What is an Exit Load?

The Exit Load constitutes a fee assessed by a mutual fund entity when investors decide to redeem or divest their units before the predetermined maturity period. The fundamental rationale behind the imposition of an exit load is twofold: firstly, to dissuade the practice of short-term trading, and secondly, to reimburse the fund for potential expenses incurred due to the premature redemption of units.

The idea behind imposing an exit load on early redemptions is to protect long-term investors from the shortcomings of short-term trading activities. 

It is also essential to understand that not all mutual funds charge an exit load fee, and specific exit load structures may vary from fund to fund. All information pertaining to the applicable exit load amount and the duration for which it is charged is mentioned in the mutual fund's offer document or the SID (scheme information document)

What Does the Term "Exit Load" Mean in the Context of Mutual Funds? Why is it imposed?

AMC’s (asset management company) charges a one-time fee known as an exit load upon the unit's recovery or withdrawal by a client. The exit load seeks to deter investors from pulling out their investments during the lock-in period.

The other reason for the decline in withdrawals from the mutual fund schemes is the exit load fee. Nevertheless, not all fund providers require investors to pay an exit charge. Therefore, the ‘exit load aspect’ should be considered when selecting an investment plan.

The exit load in mutual funds refers to a percentage of the Net Asset Value (NAV) of the mutual fund being held by an investor. The Net Asset value is the value of an entity after deduction of the entity’s liabilities.

Typically, the AMCs deduct the exit fee from the overall NAV and the rest is transferred to the investor’s account.

Let's understand with an example.

For example, if the exit load levied on a one-year scheme is two per cent and redeems in 4 months, that would be before the agreed period for investment.

This leads us to bring out a factor known as an exit load. Suppose that at redemption time, NAV is Rs.40. So, the exit fee would be 2% of Rs. 0.8 or exactly 40. Subtracting this figure from NAV of Rs. 39. The investor, therefore, gets 20 in credit.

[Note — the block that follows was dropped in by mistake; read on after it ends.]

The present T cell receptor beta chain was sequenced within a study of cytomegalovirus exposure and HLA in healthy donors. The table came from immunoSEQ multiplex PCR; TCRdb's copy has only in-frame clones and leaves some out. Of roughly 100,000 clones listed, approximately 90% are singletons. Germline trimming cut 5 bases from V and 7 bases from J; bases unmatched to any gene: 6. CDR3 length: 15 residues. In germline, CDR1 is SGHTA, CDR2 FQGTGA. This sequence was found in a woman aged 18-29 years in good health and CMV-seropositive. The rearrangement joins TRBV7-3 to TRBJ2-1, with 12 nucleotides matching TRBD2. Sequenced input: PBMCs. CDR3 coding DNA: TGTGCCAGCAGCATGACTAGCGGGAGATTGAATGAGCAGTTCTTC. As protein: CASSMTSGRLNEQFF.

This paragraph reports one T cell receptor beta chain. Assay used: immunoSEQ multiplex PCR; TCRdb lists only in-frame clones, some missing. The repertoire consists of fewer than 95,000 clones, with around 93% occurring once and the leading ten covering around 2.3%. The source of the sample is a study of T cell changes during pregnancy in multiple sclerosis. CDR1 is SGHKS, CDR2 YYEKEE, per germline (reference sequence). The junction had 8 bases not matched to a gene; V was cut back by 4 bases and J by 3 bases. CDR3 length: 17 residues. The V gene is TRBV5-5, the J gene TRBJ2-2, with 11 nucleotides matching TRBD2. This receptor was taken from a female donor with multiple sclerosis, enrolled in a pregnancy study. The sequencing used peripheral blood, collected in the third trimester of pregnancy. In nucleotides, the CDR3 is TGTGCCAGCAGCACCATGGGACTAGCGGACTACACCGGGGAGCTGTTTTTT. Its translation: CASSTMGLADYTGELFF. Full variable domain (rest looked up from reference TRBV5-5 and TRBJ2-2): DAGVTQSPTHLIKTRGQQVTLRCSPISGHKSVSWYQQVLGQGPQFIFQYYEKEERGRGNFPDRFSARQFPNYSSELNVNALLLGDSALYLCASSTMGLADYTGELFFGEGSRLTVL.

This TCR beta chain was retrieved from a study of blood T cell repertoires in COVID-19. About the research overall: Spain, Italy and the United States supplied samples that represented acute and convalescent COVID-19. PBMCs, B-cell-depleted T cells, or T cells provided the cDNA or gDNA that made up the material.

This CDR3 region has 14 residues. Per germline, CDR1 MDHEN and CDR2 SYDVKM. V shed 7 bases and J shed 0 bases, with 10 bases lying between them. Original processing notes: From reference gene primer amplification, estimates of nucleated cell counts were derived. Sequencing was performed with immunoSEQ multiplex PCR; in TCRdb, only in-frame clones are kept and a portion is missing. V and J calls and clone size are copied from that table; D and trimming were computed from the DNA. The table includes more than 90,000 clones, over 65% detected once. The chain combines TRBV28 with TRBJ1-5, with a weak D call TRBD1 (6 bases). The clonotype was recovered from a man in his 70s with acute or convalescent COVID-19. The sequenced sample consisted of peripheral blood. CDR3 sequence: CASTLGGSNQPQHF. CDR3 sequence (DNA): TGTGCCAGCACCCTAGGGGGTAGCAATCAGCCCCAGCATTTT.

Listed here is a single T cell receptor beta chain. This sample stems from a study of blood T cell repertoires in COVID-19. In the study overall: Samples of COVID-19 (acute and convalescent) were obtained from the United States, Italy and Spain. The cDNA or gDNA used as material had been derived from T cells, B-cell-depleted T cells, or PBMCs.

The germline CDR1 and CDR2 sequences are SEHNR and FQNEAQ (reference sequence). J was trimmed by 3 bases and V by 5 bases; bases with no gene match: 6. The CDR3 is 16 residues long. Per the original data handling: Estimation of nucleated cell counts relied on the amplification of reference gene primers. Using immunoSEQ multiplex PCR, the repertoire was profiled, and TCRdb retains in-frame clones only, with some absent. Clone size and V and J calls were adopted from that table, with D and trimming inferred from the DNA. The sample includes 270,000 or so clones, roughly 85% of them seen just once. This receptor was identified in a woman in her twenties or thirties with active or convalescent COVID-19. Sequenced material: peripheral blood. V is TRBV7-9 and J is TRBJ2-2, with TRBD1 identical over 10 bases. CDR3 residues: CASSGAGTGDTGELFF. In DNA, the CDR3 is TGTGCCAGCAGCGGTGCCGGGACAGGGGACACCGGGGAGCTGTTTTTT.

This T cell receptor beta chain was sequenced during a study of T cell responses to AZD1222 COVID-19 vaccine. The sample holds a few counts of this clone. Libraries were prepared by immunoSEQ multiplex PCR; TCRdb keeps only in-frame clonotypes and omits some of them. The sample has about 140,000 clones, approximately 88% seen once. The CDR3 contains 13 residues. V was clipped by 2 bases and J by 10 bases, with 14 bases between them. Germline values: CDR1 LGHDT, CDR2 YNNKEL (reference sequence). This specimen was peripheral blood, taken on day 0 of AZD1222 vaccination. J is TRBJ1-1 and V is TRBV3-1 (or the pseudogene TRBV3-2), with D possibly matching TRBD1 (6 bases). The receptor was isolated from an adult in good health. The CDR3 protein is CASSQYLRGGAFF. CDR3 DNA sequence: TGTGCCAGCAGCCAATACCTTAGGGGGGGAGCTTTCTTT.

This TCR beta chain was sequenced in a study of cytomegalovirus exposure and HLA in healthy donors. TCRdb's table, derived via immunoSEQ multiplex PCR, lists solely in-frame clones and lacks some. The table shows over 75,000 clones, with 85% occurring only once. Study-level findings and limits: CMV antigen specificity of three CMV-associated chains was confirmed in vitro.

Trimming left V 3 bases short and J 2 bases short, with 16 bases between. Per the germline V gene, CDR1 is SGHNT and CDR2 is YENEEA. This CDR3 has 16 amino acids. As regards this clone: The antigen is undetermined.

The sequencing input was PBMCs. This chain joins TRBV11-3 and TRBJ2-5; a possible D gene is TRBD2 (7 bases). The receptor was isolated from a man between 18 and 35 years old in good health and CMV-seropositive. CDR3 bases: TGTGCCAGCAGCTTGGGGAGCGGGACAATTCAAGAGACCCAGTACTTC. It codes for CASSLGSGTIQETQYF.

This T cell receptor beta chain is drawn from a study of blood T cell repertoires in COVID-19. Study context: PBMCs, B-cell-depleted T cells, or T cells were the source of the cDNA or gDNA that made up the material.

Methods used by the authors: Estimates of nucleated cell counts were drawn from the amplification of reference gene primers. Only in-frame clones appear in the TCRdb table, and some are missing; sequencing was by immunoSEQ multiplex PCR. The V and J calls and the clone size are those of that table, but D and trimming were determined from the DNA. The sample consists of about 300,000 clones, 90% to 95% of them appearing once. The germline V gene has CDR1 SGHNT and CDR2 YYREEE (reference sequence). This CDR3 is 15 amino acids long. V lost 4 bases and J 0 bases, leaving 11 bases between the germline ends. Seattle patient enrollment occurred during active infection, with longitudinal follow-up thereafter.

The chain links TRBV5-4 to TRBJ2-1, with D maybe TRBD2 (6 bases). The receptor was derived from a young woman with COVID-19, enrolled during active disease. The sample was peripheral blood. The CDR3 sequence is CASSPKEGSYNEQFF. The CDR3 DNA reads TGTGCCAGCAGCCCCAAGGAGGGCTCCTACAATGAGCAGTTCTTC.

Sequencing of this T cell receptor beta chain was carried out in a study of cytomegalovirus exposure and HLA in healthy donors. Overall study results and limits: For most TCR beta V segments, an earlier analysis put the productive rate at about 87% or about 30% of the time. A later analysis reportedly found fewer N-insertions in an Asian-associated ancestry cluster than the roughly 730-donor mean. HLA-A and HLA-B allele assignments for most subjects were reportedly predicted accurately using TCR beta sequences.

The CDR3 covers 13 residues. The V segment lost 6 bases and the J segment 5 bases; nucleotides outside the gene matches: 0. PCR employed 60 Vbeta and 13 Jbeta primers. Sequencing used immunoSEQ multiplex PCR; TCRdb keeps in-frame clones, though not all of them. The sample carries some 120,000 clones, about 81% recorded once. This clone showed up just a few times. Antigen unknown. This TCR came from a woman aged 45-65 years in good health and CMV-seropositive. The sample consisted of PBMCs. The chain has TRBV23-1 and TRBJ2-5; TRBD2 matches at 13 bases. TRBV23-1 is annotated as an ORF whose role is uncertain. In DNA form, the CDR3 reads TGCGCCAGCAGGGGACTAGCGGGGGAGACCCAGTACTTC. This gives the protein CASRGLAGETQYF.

Additionally, if the investor fulfils the contracted timespan of the funds, there will be no exit load during the withdrawal process.

How to Determine the Exit Load in Mutual Funds?

The exit load rates vary depending on the type of mutual funds, with different funds charging different exit loads.

For example, an applicant invests Rs. 30,000 in a mutual fund scheme in January 2022, with an exit load of 1% if redeemed before one year. The Net Asset Value (NAV) is Rs. 100, which means the investor holds 300 units.

Now, if the investor decides to redeem the units after four months, specifically in May 2022, they will be required to pay an exit load. The calculation for the exit load will be as follows:

Amount invested in January 2022

30,000

Net Asset value at the time of investment

100

Units Bought

30000/100=300

NAV at the time of redemption

90

Exit Load

1% of (90*300)= 270

Final Redemption Amount

27000-270=26730

Exit Loads for Various Types of Mutual Funds

Different mutual funds have varying rates of exit load. However, not all mutual funds impose an exit load on investors. It is recommended to check the exit load of the mutual fund schemes. It is advised to read the offer document or scheme information document (SID) carefully before investing.

Let's examine the exit load rates of some mutual funds.

  • Typically, there is no entry or exit load on liquid funds. This implies that investors can redeem their investments anytime, which will then be credited to their linked account the subsequent day.
  • Debt funds may or may not have an exit load. However, investors can disregard this expense by adjusting the investment tenure to align with the period for which the fund imposes an exit load.
  • The same applies to equity funds. The exit load rate varies, but it is usually around 1% if redeemed within the first 12 months. However, this rate may differ depending on the asset management company (AMC).

Exit Load for Systematic Investment Plans (SIP)

Many investors often need help understanding the concept of 'Exit Load' when investing through SIP.

The exit load on SIP may be slightly different. Each investment in SIP is considered a new purchase so the exit load may be charged based on your SIP instalment amount and redemption amount.

Being aware of the exit fee is crucial for investors. It is important to carefully consider a Mutual Fund scheme as it helps you estimate the returns after all other expenses are considered.

No investor wants to unknowingly incur a fine in the form of an exit load. Exit load can harm your planned investments, but it can be avoided if you carefully plan the sale of your units.

 

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